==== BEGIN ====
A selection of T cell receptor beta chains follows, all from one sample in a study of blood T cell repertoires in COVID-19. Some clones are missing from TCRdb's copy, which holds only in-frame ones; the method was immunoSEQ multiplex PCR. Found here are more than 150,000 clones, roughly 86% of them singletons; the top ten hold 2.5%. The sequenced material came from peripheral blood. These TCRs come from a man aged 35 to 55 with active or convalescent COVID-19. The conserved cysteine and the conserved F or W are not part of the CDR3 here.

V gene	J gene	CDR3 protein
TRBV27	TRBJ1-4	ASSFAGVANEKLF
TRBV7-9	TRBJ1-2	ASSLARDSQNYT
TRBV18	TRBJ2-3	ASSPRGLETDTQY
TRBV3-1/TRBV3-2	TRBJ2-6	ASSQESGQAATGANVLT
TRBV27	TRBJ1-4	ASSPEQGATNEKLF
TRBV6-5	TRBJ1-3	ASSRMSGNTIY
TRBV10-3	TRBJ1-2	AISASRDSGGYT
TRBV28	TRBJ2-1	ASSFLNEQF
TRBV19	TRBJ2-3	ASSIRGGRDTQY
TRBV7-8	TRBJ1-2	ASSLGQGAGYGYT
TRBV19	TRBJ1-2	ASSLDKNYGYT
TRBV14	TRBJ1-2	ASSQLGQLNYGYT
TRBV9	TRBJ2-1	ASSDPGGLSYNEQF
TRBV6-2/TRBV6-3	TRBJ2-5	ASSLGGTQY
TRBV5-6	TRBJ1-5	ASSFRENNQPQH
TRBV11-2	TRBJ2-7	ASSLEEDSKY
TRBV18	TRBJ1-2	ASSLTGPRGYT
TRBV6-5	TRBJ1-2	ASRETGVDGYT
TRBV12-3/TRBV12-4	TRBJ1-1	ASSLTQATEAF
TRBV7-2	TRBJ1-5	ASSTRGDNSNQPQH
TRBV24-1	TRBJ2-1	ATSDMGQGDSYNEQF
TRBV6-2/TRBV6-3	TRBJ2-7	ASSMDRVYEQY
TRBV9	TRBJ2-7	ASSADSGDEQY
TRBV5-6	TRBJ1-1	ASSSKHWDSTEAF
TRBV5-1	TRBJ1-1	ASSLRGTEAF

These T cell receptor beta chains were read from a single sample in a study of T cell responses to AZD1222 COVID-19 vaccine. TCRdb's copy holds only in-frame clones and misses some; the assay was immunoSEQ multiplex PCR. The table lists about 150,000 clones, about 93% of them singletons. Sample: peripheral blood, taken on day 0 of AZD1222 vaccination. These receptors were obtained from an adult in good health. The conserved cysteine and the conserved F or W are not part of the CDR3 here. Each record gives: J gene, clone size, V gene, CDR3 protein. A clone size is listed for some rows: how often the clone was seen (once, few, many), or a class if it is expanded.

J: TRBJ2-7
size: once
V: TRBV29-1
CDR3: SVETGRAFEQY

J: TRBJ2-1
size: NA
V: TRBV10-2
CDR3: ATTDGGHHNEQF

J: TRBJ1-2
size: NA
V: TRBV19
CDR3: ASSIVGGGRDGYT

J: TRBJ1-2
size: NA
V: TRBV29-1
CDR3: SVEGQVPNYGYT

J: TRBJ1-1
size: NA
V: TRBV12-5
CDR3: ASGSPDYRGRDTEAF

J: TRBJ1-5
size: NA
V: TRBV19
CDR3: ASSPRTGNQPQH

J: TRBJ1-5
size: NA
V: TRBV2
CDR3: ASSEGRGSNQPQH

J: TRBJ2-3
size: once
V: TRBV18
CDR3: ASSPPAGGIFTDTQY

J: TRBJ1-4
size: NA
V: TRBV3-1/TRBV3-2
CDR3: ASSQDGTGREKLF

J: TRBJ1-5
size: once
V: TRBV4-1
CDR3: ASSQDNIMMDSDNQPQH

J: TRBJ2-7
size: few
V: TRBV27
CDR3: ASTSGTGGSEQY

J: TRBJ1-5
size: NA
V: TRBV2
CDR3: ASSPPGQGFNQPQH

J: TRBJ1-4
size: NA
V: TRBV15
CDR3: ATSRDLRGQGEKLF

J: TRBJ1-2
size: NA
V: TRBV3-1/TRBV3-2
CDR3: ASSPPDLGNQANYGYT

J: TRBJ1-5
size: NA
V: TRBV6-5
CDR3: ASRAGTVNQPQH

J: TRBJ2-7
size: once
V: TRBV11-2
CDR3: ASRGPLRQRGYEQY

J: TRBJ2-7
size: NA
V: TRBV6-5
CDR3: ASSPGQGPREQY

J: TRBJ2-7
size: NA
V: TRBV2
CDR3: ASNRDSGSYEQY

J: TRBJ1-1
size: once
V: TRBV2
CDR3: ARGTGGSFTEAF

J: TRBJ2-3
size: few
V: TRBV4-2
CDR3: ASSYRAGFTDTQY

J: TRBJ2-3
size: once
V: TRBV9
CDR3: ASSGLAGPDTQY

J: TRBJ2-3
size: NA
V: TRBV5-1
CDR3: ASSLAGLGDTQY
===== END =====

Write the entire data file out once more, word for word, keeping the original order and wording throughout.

A selection of T cell receptor beta chains follows, all from one sample in a study of blood T cell repertoires in COVID-19. Some clones are missing from TCRdb's copy, which holds only in-frame ones; the method was immunoSEQ multiplex PCR. Found here are more than 150,000 clones, roughly 86% of them singletons; the top ten hold 2.5%. The sequenced material came from peripheral blood. These TCRs come from a man aged 35 to 55 with active or convalescent COVID-19. The conserved cysteine and the conserved F or W are not part of the CDR3 here.

V gene	J gene	CDR3 protein
TRBV27	TRBJ1-4	ASSFAGVANEKLF
TRBV7-9	TRBJ1-2	ASSLARDSQNYT
TRBV18	TRBJ2-3	ASSPRGLETDTQY
TRBV3-1/TRBV3-2	TRBJ2-6	ASSQESGQAATGANVLT
TRBV27	TRBJ1-4	ASSPEQGATNEKLF
TRBV6-5	TRBJ1-3	ASSRMSGNTIY
TRBV10-3	TRBJ1-2	AISASRDSGGYT
TRBV28	TRBJ2-1	ASSFLNEQF
TRBV19	TRBJ2-3	ASSIRGGRDTQY
TRBV7-8	TRBJ1-2	ASSLGQGAGYGYT
TRBV19	TRBJ1-2	ASSLDKNYGYT
TRBV14	TRBJ1-2	ASSQLGQLNYGYT
TRBV9	TRBJ2-1	ASSDPGGLSYNEQF
TRBV6-2/TRBV6-3	TRBJ2-5	ASSLGGTQY
TRBV5-6	TRBJ1-5	ASSFRENNQPQH
TRBV11-2	TRBJ2-7	ASSLEEDSKY
TRBV18	TRBJ1-2	ASSLTGPRGYT
TRBV6-5	TRBJ1-2	ASRETGVDGYT
TRBV12-3/TRBV12-4	TRBJ1-1	ASSLTQATEAF
TRBV7-2	TRBJ1-5	ASSTRGDNSNQPQH
TRBV24-1	TRBJ2-1	ATSDMGQGDSYNEQF
TRBV6-2/TRBV6-3	TRBJ2-7	ASSMDRVYEQY
TRBV9	TRBJ2-7	ASSADSGDEQY
TRBV5-6	TRBJ1-1	ASSSKHWDSTEAF
TRBV5-1	TRBJ1-1	ASSLRGTEAF

These T cell receptor beta chains were read from a single sample in a study of T cell responses to AZD1222 COVID-19 vaccine. TCRdb's copy holds only in-frame clones and misses some; the assay was immunoSEQ multiplex PCR. The table lists about 150,000 clones, about 93% of them singletons. Sample: peripheral blood, taken on day 0 of AZD1222 vaccination. These receptors were obtained from an adult in good health. The conserved cysteine and the conserved F or W are not part of the CDR3 here. Each record gives: J gene, clone size, V gene, CDR3 protein. A clone size is listed for some rows: how often the clone was seen (once, few, many), or a class if it is expanded.

J: TRBJ2-7
size: once
V: TRBV29-1
CDR3: SVETGRAFEQY

J: TRBJ2-1
size: NA
V: TRBV10-2
CDR3: ATTDGGHHNEQF

J: TRBJ1-2
size: NA
V: TRBV19
CDR3: ASSIVGGGRDGYT

J: TRBJ1-2
size: NA
V: TRBV29-1
CDR3: SVEGQVPNYGYT

J: TRBJ1-1
size: NA
V: TRBV12-5
CDR3: ASGSPDYRGRDTEAF

J: TRBJ1-5
size: NA
V: TRBV19
CDR3: ASSPRTGNQPQH

J: TRBJ1-5
size: NA
V: TRBV2
CDR3: ASSEGRGSNQPQH

J: TRBJ2-3
size: once
V: TRBV18
CDR3: ASSPPAGGIFTDTQY

J: TRBJ1-4
size: NA
V: TRBV3-1/TRBV3-2
CDR3: ASSQDGTGREKLF

J: TRBJ1-5
size: once
V: TRBV4-1
CDR3: ASSQDNIMMDSDNQPQH

J: TRBJ2-7
size: few
V: TRBV27
CDR3: ASTSGTGGSEQY

J: TRBJ1-5
size: NA
V: TRBV2
CDR3: ASSPPGQGFNQPQH

J: TRBJ1-4
size: NA
V: TRBV15
CDR3: ATSRDLRGQGEKLF

J: TRBJ1-2
size: NA
V: TRBV3-1/TRBV3-2
CDR3: ASSPPDLGNQANYGYT

J: TRBJ1-5
size: NA
V: TRBV6-5
CDR3: ASRAGTVNQPQH

J: TRBJ2-7
size: once
V: TRBV11-2
CDR3: ASRGPLRQRGYEQY

J: TRBJ2-7
size: NA
V: TRBV6-5
CDR3: ASSPGQGPREQY

J: TRBJ2-7
size: NA
V: TRBV2
CDR3: ASNRDSGSYEQY

J: TRBJ1-1
size: once
V: TRBV2
CDR3: ARGTGGSFTEAF

J: TRBJ2-3
size: few
V: TRBV4-2
CDR3: ASSYRAGFTDTQY

J: TRBJ2-3
size: once
V: TRBV9
CDR3: ASSGLAGPDTQY

J: TRBJ2-3
size: NA
V: TRBV5-1
CDR3: ASSLAGLGDTQY